Due to the size of our market, finding truly comparable property sales in our County has always been the challenge. A real estate agent even differs from an appraiser as we can actually use “Pending” transactions as comparable sales. We also consider the current level of similar inventory and absorption rate in the category to assist in pricing a property for the current market for our clients.


Assessor’s Office:


The assessor’s office performs appraisals for purposes of ad valorem taxation. This is part of the process for how we provide funding to all local government services, including schools, libraries, ports, fire districts, the hospital district, emergency medical services, cemeteries, state schools, parks, roads, sheriff and government


Appraisers that work in the assessor’s office generally use information gathered from site visits without the benefit of an interior inspection. The characteristics of the home and land are considered and compared on a “mass appraisal” basis to all other properties countywide, with statistical analysis of properties grouped by similar market influences and characteristics. The “mass appraisal” method provides more equal distribution of property taxes among property owners within the jurisdiction through standardization and improved consistency in the work of appraisers.


It is impossible with the size of our County, and the size of our assessor’s staff to physically inspect every property on an annual basis. The properties will be valued every year and the assessor’s appraiser will physically inspect one-sixth of the county properties each year. Since the Notices of Value mailed in November were based on a January 1, 2014 assessment date, our assessor’s office utilized sales from 2013 to develop statistical data with which to update the value of all the properties in San Juan County. After reviewing and validating those sales, they use approved appraisal practices to determine the percentage of increase or decrease in value in neighborhoods of similar properties.  2014 sales will be used in the next cycle of the process.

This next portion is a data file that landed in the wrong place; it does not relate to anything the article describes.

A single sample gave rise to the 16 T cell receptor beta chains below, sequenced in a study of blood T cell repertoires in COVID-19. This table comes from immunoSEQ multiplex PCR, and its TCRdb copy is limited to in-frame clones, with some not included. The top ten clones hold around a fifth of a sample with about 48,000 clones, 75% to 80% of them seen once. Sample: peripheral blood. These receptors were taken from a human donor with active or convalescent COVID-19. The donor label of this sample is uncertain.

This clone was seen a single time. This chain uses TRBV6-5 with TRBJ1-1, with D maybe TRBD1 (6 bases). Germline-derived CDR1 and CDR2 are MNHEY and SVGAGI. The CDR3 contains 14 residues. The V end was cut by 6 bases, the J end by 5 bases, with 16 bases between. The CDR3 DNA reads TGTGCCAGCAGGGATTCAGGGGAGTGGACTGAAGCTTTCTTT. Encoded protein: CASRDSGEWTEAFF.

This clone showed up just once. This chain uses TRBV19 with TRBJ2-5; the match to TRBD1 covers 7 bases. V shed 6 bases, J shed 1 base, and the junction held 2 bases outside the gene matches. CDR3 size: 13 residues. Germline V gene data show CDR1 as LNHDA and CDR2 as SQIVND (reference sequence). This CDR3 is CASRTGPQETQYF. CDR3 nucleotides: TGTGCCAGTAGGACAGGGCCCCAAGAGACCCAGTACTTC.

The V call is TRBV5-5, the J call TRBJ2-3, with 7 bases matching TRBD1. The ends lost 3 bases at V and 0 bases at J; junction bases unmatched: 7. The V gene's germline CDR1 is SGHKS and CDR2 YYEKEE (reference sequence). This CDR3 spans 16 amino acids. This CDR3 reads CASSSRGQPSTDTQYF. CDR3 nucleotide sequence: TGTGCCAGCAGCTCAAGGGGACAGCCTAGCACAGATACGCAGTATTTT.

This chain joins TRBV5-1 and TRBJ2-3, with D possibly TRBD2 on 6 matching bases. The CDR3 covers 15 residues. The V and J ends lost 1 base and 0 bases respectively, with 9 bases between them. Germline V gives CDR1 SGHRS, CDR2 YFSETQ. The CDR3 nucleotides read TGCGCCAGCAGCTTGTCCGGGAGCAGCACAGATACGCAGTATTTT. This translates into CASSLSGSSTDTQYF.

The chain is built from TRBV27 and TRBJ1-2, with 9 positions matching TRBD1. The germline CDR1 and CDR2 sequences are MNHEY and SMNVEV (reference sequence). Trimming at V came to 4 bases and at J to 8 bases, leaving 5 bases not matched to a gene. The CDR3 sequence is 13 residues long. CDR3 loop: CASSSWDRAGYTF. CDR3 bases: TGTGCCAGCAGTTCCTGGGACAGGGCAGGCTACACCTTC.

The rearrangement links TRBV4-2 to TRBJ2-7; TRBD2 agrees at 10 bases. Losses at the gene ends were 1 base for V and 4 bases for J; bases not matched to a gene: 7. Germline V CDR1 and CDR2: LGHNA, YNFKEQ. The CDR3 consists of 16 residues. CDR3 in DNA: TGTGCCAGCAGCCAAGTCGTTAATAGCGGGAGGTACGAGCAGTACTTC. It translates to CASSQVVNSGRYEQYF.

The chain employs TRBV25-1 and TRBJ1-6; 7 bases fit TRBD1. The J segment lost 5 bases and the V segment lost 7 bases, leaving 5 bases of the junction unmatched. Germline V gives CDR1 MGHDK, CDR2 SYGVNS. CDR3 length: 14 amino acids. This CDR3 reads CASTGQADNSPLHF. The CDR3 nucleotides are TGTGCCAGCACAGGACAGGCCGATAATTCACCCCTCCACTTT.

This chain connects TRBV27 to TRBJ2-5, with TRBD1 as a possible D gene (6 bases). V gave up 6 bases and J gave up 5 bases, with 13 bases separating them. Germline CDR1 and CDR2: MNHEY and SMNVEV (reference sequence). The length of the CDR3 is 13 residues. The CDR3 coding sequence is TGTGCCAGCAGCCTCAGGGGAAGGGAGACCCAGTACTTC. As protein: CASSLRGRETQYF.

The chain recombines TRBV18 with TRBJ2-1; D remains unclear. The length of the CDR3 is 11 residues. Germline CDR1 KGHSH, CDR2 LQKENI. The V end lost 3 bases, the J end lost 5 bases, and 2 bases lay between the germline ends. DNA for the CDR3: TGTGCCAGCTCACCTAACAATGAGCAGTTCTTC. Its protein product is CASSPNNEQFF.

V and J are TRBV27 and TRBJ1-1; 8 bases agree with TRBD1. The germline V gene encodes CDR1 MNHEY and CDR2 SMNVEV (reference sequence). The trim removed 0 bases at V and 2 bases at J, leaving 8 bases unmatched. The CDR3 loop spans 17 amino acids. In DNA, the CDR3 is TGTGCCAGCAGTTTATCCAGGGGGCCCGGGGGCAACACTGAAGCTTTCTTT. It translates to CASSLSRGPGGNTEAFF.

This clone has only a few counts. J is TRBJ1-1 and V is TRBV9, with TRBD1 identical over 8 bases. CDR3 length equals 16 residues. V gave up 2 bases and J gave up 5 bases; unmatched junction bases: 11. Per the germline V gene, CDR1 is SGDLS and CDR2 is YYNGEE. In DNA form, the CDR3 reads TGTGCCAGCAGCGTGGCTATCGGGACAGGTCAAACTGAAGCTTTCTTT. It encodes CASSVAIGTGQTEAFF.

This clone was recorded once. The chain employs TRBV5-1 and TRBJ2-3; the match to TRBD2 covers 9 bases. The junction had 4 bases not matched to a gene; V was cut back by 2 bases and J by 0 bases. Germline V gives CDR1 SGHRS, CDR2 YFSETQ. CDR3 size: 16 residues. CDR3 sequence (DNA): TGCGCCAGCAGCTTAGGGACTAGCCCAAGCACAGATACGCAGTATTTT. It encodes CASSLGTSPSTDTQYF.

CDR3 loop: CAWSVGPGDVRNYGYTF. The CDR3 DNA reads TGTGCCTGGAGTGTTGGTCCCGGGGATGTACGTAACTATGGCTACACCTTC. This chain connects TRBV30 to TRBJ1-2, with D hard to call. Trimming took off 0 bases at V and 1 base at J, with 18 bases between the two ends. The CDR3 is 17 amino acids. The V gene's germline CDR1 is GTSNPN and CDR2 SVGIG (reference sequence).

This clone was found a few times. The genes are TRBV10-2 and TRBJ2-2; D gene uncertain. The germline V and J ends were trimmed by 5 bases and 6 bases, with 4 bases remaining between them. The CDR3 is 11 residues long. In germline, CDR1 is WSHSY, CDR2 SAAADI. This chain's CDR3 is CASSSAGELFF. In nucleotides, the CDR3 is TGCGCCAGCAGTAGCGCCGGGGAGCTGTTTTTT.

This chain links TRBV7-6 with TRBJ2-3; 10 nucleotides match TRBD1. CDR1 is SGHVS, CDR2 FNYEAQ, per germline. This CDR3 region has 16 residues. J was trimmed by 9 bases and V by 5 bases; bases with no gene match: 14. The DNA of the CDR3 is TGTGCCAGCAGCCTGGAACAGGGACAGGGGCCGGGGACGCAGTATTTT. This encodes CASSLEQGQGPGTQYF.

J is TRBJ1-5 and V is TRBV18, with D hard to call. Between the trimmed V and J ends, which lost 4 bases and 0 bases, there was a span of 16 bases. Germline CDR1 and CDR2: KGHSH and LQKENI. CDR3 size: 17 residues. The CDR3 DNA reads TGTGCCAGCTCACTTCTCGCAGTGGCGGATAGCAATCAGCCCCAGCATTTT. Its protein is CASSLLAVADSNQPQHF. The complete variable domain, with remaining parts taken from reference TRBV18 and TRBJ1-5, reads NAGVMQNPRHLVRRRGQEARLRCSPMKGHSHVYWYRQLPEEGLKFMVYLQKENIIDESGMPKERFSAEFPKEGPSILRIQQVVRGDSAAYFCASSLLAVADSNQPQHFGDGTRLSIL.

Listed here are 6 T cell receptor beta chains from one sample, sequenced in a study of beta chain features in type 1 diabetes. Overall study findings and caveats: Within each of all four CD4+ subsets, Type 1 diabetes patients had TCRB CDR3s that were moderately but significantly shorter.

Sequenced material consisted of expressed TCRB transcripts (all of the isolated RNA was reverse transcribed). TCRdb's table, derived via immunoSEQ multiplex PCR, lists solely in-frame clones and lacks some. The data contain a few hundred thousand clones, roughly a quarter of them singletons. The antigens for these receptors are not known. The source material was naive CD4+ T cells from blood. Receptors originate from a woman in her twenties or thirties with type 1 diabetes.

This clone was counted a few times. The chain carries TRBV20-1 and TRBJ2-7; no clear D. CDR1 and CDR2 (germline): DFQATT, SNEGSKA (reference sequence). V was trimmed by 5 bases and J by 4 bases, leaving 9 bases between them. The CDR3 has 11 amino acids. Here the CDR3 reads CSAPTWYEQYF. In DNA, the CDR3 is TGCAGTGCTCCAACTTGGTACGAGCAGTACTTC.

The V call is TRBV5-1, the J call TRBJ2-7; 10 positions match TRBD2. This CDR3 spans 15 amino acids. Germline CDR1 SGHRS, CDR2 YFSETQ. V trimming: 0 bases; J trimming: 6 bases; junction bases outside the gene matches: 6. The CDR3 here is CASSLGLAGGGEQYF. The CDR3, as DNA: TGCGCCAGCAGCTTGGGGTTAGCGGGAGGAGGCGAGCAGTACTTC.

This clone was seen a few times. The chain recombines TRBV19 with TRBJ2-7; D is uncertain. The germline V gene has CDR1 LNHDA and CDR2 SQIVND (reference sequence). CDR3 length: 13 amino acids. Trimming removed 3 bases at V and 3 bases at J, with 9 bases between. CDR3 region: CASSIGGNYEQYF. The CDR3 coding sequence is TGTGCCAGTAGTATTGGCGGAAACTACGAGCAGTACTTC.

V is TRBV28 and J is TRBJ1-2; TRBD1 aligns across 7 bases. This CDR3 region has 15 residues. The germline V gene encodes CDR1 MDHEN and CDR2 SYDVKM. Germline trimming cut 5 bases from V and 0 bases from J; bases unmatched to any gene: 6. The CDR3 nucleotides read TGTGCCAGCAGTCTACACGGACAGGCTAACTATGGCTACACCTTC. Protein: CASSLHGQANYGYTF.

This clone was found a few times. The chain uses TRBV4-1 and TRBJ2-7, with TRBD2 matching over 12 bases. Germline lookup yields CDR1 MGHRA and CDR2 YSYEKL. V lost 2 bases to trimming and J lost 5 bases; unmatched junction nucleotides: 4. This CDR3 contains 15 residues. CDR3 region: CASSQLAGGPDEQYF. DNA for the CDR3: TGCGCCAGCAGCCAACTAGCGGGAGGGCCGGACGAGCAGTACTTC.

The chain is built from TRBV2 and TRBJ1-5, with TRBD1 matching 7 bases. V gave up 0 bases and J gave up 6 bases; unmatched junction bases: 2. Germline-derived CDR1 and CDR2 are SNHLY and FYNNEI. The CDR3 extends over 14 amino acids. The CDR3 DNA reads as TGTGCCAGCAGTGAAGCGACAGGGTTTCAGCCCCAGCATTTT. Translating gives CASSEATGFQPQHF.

As the assessor’s office performs this process on an annual basis, the historic variances noted in the second paragraph of this article will not be as extreme.   If properties are actually selling above or below assessed values, those sales will be the basis for a statistical update the following year.


The assessor’s office is currently revising their method for valuing docks and will be using a more market based approach. This is a major valuation change for docks. The office is also valuing new construction, additions and remodels in a much more timely fashion.